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- Fri Sep 05, 2008 6:58 pm
Hi. I am an OT and had worked in a rehab inpatient hospital for 6 years. During that time, I had multiple UTI's cultured as MRSA, throat bacterial infection cultured as MRSA. I know all of us health care people probably are a carrier of MRSA. About 6 years ago, I continued running low grade fevers, very tired, achey, etc. After about a month, IM doc hospitilized me to figure out what was going on. CT of chest revieled "black stuff in my lungs" originally thought by pulmonoligist as infection from bat feces. Clot very easy. Clotted 4 (DVT's and couple of small PE's) during this hosp stay while on hepirin drip. Pulm did bronch wash and cultered sputum. Came back MRSA positive. In hospital for about 1 month with IV antibiotics. (Had worked with patient about month prior with trach who died from MRSA in lungs). Because I kept clotting, Inf Desiese doc decided more dangerous to stay in hosp to get vacn drip b/c clots. I worked with a patient about 4 weeks ago who was positve MRSA in lungs. Tested again yesterday and patient still positive, not colonized. I have been running the low grade fevers, achey, tired, nauseated, etc. for about a week now. Am I at higher risk of developing MRSA pnuemonia again since had it once and didn't go thru entire 3 mos vanc dirp? Worth going to IM doc for bloodwork? And if MRSA, would any results with bloodwork come back not WNL?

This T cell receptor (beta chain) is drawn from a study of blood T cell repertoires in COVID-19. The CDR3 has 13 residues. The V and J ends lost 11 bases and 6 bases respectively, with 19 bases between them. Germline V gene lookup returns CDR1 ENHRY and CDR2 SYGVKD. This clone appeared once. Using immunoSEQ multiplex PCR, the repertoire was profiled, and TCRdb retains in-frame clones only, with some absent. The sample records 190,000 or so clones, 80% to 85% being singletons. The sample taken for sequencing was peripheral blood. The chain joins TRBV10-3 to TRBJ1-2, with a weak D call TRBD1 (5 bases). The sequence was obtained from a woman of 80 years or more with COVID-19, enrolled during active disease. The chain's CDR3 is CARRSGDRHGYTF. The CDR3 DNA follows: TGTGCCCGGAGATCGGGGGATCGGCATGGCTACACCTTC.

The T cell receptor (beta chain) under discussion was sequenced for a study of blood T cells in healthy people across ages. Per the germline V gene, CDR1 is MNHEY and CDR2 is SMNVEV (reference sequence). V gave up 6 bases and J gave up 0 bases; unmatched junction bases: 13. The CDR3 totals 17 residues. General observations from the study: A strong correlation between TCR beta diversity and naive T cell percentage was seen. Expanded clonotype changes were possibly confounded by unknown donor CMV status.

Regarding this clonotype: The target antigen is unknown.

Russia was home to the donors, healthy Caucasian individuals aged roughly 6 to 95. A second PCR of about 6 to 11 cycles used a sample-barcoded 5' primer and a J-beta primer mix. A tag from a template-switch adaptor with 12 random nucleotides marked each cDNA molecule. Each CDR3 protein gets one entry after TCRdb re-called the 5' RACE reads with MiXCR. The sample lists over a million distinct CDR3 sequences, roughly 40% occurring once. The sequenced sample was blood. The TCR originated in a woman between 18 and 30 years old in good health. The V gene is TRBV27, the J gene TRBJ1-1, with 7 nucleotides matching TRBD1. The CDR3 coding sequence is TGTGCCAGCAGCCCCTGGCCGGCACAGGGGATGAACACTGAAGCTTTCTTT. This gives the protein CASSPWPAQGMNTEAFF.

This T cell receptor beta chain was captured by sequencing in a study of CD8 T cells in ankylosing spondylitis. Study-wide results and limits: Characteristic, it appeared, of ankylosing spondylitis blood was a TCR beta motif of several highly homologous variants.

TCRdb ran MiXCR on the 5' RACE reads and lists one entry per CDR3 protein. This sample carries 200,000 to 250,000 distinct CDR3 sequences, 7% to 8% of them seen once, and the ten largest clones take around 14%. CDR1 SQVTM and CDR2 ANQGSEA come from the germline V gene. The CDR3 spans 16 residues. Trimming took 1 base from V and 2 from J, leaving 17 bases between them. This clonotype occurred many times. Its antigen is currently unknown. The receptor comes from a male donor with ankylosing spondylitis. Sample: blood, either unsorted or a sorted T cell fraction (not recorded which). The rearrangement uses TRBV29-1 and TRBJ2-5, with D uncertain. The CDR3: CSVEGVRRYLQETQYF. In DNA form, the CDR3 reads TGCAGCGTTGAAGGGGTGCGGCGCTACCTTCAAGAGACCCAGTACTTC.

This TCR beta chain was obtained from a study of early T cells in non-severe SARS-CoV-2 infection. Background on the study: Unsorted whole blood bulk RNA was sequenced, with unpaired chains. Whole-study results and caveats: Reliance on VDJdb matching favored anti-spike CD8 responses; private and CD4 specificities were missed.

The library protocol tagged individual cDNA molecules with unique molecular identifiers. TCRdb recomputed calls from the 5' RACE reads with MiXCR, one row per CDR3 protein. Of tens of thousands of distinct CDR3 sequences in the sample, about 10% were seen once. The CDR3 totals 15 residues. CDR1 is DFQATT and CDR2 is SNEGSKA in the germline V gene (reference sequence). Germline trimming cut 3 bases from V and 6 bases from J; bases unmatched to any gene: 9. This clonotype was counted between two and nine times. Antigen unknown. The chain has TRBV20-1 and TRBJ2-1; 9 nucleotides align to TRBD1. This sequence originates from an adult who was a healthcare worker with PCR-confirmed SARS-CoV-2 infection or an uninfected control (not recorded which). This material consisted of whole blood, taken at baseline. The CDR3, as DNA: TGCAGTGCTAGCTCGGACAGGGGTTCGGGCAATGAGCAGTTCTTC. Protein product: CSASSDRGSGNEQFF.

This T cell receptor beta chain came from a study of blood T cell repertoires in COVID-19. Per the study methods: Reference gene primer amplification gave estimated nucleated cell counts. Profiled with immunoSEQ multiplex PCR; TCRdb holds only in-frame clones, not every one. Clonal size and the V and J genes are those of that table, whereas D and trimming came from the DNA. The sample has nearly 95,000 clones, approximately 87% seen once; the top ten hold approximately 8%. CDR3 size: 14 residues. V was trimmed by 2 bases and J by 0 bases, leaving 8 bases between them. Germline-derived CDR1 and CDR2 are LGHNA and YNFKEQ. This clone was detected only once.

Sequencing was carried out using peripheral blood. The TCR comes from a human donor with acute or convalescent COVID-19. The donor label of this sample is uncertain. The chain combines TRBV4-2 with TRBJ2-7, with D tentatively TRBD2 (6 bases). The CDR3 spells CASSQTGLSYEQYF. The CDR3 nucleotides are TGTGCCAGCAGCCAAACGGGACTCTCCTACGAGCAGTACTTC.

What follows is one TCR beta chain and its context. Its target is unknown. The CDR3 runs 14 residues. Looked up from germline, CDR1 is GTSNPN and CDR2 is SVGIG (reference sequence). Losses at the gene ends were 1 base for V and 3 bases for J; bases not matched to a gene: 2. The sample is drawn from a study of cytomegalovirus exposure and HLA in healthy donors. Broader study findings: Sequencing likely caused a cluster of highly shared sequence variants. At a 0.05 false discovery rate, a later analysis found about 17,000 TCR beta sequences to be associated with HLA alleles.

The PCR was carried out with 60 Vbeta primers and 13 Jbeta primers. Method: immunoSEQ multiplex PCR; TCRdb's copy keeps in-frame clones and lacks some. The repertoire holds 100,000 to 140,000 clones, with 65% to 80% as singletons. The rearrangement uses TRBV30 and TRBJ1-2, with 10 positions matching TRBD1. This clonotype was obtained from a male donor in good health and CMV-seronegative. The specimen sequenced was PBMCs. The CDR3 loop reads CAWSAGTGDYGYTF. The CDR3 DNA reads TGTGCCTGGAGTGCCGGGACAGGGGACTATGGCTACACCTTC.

Thank you so much for your help!
Just a little nervous.
| John Kenyon, CNA
- Sun Dec 14, 2008 10:18 pm
Hi Stacey -
As you say, we've all probably got it. MRSA acts like many viruses in the sense we can have it and not "have" it, but it puts us at a greater risk of having something sooner or later. Since pneumonia is peculiar in its tendency to "save up" irritants and infectious agents in the lower lobes of the lungs, having had this infection puts you at a statistically somewhat greater risk of getting it again, but you're equally likely to not have that. You could have it show up in some other body system, but the lungs are very popular with MRSA anyway. You also may never have another active infection. It's an extremely random problem.
I think it would be very wise indeed to be seen by an IM doctor for bloodwork, and if positive you will need to do the whole nine yards this time, especially because you put yourself, given your overall history, at risk of other, secondary problems if you wind up hospitalized for another MRSA infection. The more you can stay out of the hospital (at least in the role of patient) the better for you.
I hope this is helpful and that everything turns out fine. Please update us, and follow up with us here as needed.